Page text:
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Sept 11 (Reuters) - (The following statement was released by the rating agency)
Fitch Ratings today outlines its approach to addressing the important topic of support in its portfolio of bank ratings in light of the evolving support dynamics for banks worldwide. Some 28% of bank ratings globally benefit from state support. Over 1990-2012, the five-year cumulative default rate for rated financial institutions was 1.15%. In Fitch’s opinion, it would have been approximately six times higher without extraordinary support.
There are many legislative initiatives under way aimed at addressing the inadequacy of standard insolvency laws for resolving failed banks. While an appropriate legislative base is crucial, legislation on its own can be insufficient to force losses onto senior creditors in a manner that prevents contagion. Bank resolution is still a work in progress in most G20 jurisdictions. While additional laws and rules need to be developed and agreed, Fitch believes the direction of travel is sufficiently established to outline three rating paths in a pair of reports published today.
Under Fitch’s first rating path, where authorities do not change their approach to support, or where Fitch believes that despite legislative change, practical/political impediments mean support for senior creditors is effectively unchanged, Fitch’s Support Rating Floors (SRFs) are likely to remain unchanged.
Under our second path, where there is a weakening of support, ie when in Fitch’s opinion the probability of support for a failed bank is less certain than before, SRF revisions are likely. For systemically important banks, these are initially likely to be of up to one rating category. For example, an SRF in the ‘A’ range could potentially fall into the ‘BBB’ range. SRF revisions for mid-sized or smaller banks could be greater, potentially as far as ‘No Floor,’ implying greater polarisation of SRFs than previously due to resolution progress.
Under our third path, where support is eliminated, SRFs would be revised to ‘No Floor’, even for systemically important banks. This will be the case where Fitch considers that, in light of policymaker intent and changes in laws and regulation, senior-level support for a failed bank is possible but can no longer be relied upon. In other words, this would be the approach where Fitch is not confident that all senior unsecured creditors will be paid in full.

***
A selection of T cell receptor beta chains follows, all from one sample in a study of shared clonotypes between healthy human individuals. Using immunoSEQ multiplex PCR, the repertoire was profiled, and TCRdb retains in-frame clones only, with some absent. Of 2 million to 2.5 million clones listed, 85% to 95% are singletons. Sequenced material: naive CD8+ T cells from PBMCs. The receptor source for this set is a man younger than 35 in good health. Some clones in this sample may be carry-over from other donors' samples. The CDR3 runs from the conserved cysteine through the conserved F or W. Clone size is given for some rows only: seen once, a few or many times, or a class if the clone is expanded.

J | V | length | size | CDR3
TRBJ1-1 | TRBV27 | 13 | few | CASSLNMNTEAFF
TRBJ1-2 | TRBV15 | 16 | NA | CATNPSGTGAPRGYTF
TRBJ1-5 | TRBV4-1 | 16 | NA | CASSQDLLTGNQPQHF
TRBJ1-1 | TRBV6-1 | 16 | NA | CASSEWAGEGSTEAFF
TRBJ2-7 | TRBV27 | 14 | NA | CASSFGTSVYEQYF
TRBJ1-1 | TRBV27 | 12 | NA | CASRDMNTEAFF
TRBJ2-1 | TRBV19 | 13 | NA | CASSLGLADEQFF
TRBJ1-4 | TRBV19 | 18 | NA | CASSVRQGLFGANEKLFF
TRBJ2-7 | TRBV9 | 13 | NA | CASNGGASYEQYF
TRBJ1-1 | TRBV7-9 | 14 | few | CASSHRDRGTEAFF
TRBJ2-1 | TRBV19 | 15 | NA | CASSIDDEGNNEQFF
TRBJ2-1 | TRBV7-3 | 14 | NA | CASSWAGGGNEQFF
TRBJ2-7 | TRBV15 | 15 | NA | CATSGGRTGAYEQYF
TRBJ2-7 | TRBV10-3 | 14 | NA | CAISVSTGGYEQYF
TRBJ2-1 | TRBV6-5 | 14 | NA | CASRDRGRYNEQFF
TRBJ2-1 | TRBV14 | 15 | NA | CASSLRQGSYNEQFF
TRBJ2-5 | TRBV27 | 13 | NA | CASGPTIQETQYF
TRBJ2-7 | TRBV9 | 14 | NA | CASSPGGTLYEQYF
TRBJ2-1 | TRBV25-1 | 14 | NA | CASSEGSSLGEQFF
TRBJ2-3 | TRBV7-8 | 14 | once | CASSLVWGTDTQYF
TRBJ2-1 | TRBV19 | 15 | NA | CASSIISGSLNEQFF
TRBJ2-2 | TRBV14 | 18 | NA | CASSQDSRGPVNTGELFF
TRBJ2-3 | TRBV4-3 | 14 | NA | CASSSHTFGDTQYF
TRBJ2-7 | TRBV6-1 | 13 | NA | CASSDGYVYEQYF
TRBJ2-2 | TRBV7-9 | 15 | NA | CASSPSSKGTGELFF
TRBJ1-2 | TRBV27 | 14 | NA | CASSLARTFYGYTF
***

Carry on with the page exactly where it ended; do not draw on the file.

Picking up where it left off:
Offsetting factors include improving bank fundamentals. As Viability Ratings benefit from regulatory initiatives to reduce risk, this may cushion and in some instances prevent downgrades of bank Issuer Default Ratings (IDR) that are currently driven by support where the SRF is revised downwards. Other idiosyncratic considerations include the amount or nature of any government ownership, as well the status of the bank (i.e., policy bank vs. commercial bank, etc.)
Fitch will continue to assess support dynamics and engage further with market participants in the coming months. No rating actions arise directly from these reports. However, the aggregate impacts of the dynamics noted in these reports and other recent commentary will ultimately lead to rating actions. Where support is seen as weakening, any rating actions are expected to be preceded by Outlook revisions to IDRs that are driven by SRFs, potentially as early as Q413.
Fitch’s IDRs on Financial Institutions represent the higher of the SRF and the Viability Rating. Fitch assesses potential extraordinary support for banks using Support Ratings on a scale of 1-5, and SRFs on the ‘AAA’ scale, indicating the level below which Fitch would not expect the IDR to fall unless there were changes in support assumptions. There is also a ‘No Floor’ SRF if Fitch thinks extraordinary support, while possible, cannot be relied upon.
Support Ratings reflect a judgement as to the likelihood of an institute being supported. Fitch may conclude in certain jurisdictions that resolution frameworks are inadequate, unlikely to work as intended or unlikely to be deployed by authorities.
The reports “Bank Support: Likely Rating Paths” and “The Evolving Dynamics of Support for Banks” are available at www.fitchratings.com.
Fitch is holding a teleconference to discuss these two reports on Thursday 12 September. Further details will follow in a separate release.
Link to Fitch Ratings’ Report: Bank Support: Likely Rating Paths